The accepted options are:
on_error => $policy Sets the error handling policy (see Error handling).
reconnections => $maximum_reconnections See Retrying connection errors.

Any additional option will be passed verbatim to the Net::OpenSSH constructor later. For instance:

  $pssh->add_host($host, user => $user, password => $password);

$pssh->push($selector, $action, \%opts, @action_args)
$pssh->push($selector, $action, @action_args) pushes a new action into the queues selected by $selector.

The supported actions are:
command => @cmd queue the given shell command on the selected hosts.


  $self->push(*, command
              { stdout_fh => $find_fh, stderr_to_stdout => 1 },
              find, /my/dir);

scp_get => @remote, $local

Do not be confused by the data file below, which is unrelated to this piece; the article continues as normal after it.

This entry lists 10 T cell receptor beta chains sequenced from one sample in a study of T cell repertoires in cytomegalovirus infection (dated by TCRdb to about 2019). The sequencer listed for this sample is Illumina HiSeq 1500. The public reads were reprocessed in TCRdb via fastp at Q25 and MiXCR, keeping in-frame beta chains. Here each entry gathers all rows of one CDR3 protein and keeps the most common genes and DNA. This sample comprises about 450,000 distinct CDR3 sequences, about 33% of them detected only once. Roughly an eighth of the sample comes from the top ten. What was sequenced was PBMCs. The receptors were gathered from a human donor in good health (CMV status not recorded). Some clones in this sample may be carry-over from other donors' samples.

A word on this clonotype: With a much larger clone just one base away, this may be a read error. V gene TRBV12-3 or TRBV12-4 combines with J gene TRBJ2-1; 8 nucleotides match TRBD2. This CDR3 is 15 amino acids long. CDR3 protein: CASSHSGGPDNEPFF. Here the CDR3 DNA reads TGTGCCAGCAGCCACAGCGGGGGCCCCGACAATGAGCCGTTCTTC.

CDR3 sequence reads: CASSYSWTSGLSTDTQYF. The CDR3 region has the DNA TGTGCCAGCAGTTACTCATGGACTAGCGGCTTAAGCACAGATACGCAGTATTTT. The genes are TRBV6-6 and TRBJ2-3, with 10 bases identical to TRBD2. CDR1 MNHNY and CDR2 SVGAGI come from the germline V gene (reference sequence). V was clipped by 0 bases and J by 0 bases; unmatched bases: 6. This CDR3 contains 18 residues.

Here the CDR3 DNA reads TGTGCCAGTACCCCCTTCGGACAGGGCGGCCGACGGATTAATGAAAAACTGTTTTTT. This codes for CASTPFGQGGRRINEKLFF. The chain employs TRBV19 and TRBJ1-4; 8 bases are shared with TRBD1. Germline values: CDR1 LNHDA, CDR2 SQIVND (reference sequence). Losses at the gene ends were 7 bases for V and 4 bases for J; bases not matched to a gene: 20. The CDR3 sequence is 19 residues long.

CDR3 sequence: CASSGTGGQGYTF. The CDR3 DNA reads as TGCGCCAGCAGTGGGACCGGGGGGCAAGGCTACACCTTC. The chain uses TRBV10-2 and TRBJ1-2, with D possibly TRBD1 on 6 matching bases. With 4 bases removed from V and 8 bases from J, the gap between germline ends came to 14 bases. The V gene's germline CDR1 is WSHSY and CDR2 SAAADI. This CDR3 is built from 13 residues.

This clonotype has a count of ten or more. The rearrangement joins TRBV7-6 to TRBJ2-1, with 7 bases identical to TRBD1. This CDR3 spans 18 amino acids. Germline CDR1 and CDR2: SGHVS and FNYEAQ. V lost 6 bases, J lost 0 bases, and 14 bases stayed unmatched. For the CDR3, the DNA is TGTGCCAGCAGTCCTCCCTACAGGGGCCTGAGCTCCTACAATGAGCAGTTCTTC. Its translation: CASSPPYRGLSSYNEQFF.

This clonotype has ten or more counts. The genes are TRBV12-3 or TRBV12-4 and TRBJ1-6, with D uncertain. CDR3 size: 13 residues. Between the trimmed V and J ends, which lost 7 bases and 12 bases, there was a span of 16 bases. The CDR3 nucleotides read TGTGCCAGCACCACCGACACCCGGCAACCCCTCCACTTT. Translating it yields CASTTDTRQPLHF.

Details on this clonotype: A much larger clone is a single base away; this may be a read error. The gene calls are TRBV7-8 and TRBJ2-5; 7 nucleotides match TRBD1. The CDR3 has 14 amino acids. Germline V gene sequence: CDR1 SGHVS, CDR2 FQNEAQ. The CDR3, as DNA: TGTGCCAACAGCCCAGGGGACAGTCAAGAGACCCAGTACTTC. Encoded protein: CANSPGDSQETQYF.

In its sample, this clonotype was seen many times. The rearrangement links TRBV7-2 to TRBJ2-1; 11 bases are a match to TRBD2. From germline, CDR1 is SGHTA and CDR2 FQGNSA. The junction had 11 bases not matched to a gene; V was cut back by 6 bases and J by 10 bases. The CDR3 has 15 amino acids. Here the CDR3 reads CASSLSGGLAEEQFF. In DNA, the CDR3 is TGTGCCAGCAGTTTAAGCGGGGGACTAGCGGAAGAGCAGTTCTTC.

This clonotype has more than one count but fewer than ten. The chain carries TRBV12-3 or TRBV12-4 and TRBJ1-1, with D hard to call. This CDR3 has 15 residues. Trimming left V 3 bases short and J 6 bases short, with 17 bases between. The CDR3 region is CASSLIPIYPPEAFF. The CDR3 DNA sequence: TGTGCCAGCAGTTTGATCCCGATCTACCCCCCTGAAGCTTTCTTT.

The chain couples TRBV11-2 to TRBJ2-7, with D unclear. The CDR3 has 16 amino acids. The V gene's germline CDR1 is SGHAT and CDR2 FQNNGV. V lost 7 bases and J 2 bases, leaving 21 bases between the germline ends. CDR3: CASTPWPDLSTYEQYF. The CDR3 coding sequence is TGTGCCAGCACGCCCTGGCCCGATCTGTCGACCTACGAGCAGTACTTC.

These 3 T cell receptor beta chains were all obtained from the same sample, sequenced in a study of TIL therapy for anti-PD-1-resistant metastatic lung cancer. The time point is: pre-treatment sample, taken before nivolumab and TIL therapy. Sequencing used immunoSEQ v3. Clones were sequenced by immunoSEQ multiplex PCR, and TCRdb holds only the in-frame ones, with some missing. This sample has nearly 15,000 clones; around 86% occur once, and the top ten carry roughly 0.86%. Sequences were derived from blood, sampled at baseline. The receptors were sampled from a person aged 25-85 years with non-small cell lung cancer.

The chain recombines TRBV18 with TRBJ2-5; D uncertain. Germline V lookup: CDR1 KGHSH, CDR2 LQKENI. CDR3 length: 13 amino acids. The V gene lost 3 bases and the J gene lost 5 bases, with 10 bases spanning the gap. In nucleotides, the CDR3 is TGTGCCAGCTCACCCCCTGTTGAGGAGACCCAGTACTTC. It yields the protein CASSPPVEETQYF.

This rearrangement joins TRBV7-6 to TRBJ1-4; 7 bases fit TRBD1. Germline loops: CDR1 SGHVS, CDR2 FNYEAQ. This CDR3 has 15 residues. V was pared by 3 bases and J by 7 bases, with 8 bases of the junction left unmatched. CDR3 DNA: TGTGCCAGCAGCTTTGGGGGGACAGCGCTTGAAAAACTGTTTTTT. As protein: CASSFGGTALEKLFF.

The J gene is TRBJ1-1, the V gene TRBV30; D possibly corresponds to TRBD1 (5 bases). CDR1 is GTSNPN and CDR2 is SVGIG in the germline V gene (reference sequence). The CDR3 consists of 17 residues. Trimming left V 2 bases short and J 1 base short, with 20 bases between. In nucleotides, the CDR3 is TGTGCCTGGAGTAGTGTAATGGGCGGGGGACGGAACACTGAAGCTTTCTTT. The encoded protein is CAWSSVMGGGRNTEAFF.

scp_put => @local, $remote These methods queue a scp remote file copy operation in the selected hosts.
rsync_get => @remote, $local
rsync_put => @local, $remote These methods queue an rsync remote file copy operation in the selected hosts.
sub => sub { ... }, @extra_args
sub { ... }, @extra_args Queues a call to a perl subroutine that will be executed locally.

Note that subroutines are executed synchronously in the same process, so no other task will be scheduled while they are running.

The sub is called as

  $sub->($pssh, $label, @extra_args)

where $pssh is the current Net::OpenSSH::Parallel object.

parsub => sub { ... }, @extra_args Queues a call to a perl subroutine that will be executed locally on a forked process.

The sub is called as

  $sub->($label, $ssh, @extra_args)

Where $ssh is an Net::OpenSSH object that can be used to interact with the remote machine.